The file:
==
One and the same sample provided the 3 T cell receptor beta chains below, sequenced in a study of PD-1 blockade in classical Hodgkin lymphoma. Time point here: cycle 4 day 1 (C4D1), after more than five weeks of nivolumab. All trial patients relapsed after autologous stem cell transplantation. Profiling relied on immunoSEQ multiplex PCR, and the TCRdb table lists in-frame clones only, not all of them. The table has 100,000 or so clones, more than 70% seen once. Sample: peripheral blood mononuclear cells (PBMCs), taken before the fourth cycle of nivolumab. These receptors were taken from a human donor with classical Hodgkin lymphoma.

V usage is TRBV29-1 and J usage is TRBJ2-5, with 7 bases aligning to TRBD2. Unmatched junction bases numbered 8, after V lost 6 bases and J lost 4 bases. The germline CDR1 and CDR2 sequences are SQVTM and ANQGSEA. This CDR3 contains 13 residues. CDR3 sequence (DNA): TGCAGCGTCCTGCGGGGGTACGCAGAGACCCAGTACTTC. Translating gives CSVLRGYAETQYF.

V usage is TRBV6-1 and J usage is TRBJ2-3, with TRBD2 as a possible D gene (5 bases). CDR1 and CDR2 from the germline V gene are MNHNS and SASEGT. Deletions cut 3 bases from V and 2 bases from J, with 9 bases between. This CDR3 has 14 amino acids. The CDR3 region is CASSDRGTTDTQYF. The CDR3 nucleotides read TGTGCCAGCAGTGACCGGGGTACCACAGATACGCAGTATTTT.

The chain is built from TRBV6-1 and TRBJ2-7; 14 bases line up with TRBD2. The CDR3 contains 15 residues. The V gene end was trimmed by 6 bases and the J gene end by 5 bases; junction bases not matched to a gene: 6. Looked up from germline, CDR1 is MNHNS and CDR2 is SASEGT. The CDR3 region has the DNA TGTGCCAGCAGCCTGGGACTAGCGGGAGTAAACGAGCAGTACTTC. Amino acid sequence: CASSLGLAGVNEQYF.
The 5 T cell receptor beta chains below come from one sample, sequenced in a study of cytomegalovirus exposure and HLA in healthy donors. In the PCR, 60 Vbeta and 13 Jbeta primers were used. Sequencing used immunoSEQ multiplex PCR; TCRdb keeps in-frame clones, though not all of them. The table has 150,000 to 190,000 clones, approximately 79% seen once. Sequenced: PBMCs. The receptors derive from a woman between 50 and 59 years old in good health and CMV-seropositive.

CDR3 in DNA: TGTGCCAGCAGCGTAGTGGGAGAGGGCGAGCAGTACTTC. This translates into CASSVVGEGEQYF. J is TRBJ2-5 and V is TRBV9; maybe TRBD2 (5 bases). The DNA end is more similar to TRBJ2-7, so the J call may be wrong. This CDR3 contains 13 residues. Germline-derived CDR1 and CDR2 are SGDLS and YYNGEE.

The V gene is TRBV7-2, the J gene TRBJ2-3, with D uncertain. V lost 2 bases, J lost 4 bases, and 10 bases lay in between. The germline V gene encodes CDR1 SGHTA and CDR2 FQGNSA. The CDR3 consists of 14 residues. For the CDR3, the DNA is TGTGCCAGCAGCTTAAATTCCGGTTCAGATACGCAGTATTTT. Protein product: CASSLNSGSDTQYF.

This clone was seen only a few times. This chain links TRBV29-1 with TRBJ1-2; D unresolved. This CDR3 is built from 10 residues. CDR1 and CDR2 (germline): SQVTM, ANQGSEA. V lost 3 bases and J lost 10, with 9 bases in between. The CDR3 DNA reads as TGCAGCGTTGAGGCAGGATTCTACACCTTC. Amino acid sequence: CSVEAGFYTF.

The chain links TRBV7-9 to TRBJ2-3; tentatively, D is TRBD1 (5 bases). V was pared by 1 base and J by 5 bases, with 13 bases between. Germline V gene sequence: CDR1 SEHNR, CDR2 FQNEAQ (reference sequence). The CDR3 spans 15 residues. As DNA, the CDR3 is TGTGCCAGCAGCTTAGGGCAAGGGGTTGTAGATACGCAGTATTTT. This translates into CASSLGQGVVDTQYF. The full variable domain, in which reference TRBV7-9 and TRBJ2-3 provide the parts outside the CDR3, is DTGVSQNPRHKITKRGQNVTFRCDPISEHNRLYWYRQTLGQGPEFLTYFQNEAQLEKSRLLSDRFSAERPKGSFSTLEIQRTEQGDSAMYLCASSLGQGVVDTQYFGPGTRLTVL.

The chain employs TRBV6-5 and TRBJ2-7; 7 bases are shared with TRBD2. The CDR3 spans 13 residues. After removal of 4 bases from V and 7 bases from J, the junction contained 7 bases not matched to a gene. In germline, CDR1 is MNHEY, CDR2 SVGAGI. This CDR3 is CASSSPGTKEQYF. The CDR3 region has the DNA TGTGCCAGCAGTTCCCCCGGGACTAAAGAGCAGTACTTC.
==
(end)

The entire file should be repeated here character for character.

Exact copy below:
One and the same sample provided the 3 T cell receptor beta chains below, sequenced in a study of PD-1 blockade in classical Hodgkin lymphoma. Time point here: cycle 4 day 1 (C4D1), after more than five weeks of nivolumab. All trial patients relapsed after autologous stem cell transplantation. Profiling relied on immunoSEQ multiplex PCR, and the TCRdb table lists in-frame clones only, not all of them. The table has 100,000 or so clones, more than 70% seen once. Sample: peripheral blood mononuclear cells (PBMCs), taken before the fourth cycle of nivolumab. These receptors were taken from a human donor with classical Hodgkin lymphoma.

V usage is TRBV29-1 and J usage is TRBJ2-5, with 7 bases aligning to TRBD2. Unmatched junction bases numbered 8, after V lost 6 bases and J lost 4 bases. The germline CDR1 and CDR2 sequences are SQVTM and ANQGSEA. This CDR3 contains 13 residues. CDR3 sequence (DNA): TGCAGCGTCCTGCGGGGGTACGCAGAGACCCAGTACTTC. Translating gives CSVLRGYAETQYF.

V usage is TRBV6-1 and J usage is TRBJ2-3, with TRBD2 as a possible D gene (5 bases). CDR1 and CDR2 from the germline V gene are MNHNS and SASEGT. Deletions cut 3 bases from V and 2 bases from J, with 9 bases between. This CDR3 has 14 amino acids. The CDR3 region is CASSDRGTTDTQYF. The CDR3 nucleotides read TGTGCCAGCAGTGACCGGGGTACCACAGATACGCAGTATTTT.

The chain is built from TRBV6-1 and TRBJ2-7; 14 bases line up with TRBD2. The CDR3 contains 15 residues. The V gene end was trimmed by 6 bases and the J gene end by 5 bases; junction bases not matched to a gene: 6. Looked up from germline, CDR1 is MNHNS and CDR2 is SASEGT. The CDR3 region has the DNA TGTGCCAGCAGCCTGGGACTAGCGGGAGTAAACGAGCAGTACTTC. Amino acid sequence: CASSLGLAGVNEQYF.
The 5 T cell receptor beta chains below come from one sample, sequenced in a study of cytomegalovirus exposure and HLA in healthy donors. In the PCR, 60 Vbeta and 13 Jbeta primers were used. Sequencing used immunoSEQ multiplex PCR; TCRdb keeps in-frame clones, though not all of them. The table has 150,000 to 190,000 clones, approximately 79% seen once. Sequenced: PBMCs. The receptors derive from a woman between 50 and 59 years old in good health and CMV-seropositive.

CDR3 in DNA: TGTGCCAGCAGCGTAGTGGGAGAGGGCGAGCAGTACTTC. This translates into CASSVVGEGEQYF. J is TRBJ2-5 and V is TRBV9; maybe TRBD2 (5 bases). The DNA end is more similar to TRBJ2-7, so the J call may be wrong. This CDR3 contains 13 residues. Germline-derived CDR1 and CDR2 are SGDLS and YYNGEE.

The V gene is TRBV7-2, the J gene TRBJ2-3, with D uncertain. V lost 2 bases, J lost 4 bases, and 10 bases lay in between. The germline V gene encodes CDR1 SGHTA and CDR2 FQGNSA. The CDR3 consists of 14 residues. For the CDR3, the DNA is TGTGCCAGCAGCTTAAATTCCGGTTCAGATACGCAGTATTTT. Protein product: CASSLNSGSDTQYF.

This clone was seen only a few times. This chain links TRBV29-1 with TRBJ1-2; D unresolved. This CDR3 is built from 10 residues. CDR1 and CDR2 (germline): SQVTM, ANQGSEA. V lost 3 bases and J lost 10, with 9 bases in between. The CDR3 DNA reads as TGCAGCGTTGAGGCAGGATTCTACACCTTC. Amino acid sequence: CSVEAGFYTF.

The chain links TRBV7-9 to TRBJ2-3; tentatively, D is TRBD1 (5 bases). V was pared by 1 base and J by 5 bases, with 13 bases between. Germline V gene sequence: CDR1 SEHNR, CDR2 FQNEAQ (reference sequence). The CDR3 spans 15 residues. As DNA, the CDR3 is TGTGCCAGCAGCTTAGGGCAAGGGGTTGTAGATACGCAGTATTTT. This translates into CASSLGQGVVDTQYF. The full variable domain, in which reference TRBV7-9 and TRBJ2-3 provide the parts outside the CDR3, is DTGVSQNPRHKITKRGQNVTFRCDPISEHNRLYWYRQTLGQGPEFLTYFQNEAQLEKSRLLSDRFSAERPKGSFSTLEIQRTEQGDSAMYLCASSLGQGVVDTQYFGPGTRLTVL.

The chain employs TRBV6-5 and TRBJ2-7; 7 bases are shared with TRBD2. The CDR3 spans 13 residues. After removal of 4 bases from V and 7 bases from J, the junction contained 7 bases not matched to a gene. In germline, CDR1 is MNHEY, CDR2 SVGAGI. This CDR3 is CASSSPGTKEQYF. The CDR3 region has the DNA TGTGCCAGCAGTTCCCCCGGGACTAAAGAGCAGTACTTC.